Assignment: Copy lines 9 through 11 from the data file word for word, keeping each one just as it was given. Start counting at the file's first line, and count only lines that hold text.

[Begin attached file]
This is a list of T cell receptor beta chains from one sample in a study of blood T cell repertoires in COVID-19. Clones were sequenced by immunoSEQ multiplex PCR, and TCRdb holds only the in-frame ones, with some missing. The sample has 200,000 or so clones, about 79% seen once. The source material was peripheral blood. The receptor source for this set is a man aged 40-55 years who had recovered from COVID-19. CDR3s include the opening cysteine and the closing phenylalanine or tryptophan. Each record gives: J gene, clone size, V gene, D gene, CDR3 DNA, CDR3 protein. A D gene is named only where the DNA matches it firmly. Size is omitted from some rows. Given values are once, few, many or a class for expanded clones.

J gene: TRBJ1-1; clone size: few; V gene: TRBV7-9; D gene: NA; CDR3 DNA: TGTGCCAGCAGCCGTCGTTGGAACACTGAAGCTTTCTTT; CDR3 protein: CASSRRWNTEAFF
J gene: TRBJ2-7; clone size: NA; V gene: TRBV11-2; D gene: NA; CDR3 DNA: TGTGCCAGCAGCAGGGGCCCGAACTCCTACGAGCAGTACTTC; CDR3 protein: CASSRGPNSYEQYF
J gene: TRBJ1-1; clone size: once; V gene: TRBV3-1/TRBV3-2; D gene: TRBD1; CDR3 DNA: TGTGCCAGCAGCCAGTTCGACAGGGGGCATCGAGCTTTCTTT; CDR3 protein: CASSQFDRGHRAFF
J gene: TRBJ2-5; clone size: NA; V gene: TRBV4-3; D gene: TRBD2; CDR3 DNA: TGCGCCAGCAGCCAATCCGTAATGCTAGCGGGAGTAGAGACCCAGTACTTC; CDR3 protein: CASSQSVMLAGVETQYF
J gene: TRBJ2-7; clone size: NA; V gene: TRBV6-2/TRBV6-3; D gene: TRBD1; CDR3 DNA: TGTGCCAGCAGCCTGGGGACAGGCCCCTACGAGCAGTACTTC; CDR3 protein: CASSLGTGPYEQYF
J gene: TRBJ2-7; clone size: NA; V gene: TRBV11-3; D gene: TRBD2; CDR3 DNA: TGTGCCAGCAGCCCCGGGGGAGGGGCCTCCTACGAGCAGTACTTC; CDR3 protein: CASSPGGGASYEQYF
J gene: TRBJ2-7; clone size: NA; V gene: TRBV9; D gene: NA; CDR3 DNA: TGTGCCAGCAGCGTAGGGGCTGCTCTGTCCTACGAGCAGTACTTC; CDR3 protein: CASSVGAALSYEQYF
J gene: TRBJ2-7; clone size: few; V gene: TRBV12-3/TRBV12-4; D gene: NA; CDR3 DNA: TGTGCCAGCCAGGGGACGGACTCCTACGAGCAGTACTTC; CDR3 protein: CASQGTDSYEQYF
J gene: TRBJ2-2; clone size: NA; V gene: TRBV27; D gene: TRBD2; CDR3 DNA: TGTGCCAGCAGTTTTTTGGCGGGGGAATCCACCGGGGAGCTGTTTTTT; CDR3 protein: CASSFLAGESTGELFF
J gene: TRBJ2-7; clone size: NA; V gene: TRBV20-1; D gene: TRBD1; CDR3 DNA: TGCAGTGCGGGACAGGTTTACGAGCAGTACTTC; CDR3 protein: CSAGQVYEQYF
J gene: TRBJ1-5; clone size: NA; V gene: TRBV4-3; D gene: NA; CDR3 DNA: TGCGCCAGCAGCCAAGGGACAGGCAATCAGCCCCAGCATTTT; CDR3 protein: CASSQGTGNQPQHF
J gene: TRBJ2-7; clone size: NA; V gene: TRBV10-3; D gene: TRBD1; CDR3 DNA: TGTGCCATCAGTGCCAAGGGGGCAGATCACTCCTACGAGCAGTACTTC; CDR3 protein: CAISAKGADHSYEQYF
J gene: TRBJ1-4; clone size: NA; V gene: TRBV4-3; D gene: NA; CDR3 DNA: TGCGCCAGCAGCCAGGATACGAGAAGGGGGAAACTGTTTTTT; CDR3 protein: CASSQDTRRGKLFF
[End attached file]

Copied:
J gene: TRBJ2-7; clone size: few; V gene: TRBV12-3/TRBV12-4; D gene: NA; CDR3 DNA: TGTGCCAGCCAGGGGACGGACTCCTACGAGCAGTACTTC; CDR3 protein: CASQGTDSYEQYF
J gene: TRBJ2-2; clone size: NA; V gene: TRBV27; D gene: TRBD2; CDR3 DNA: TGTGCCAGCAGTTTTTTGGCGGGGGAATCCACCGGGGAGCTGTTTTTT; CDR3 protein: CASSFLAGESTGELFF
J gene: TRBJ2-7; clone size: NA; V gene: TRBV20-1; D gene: TRBD1; CDR3 DNA: TGCAGTGCGGGACAGGTTTACGAGCAGTACTTC; CDR3 protein: CSAGQVYEQYF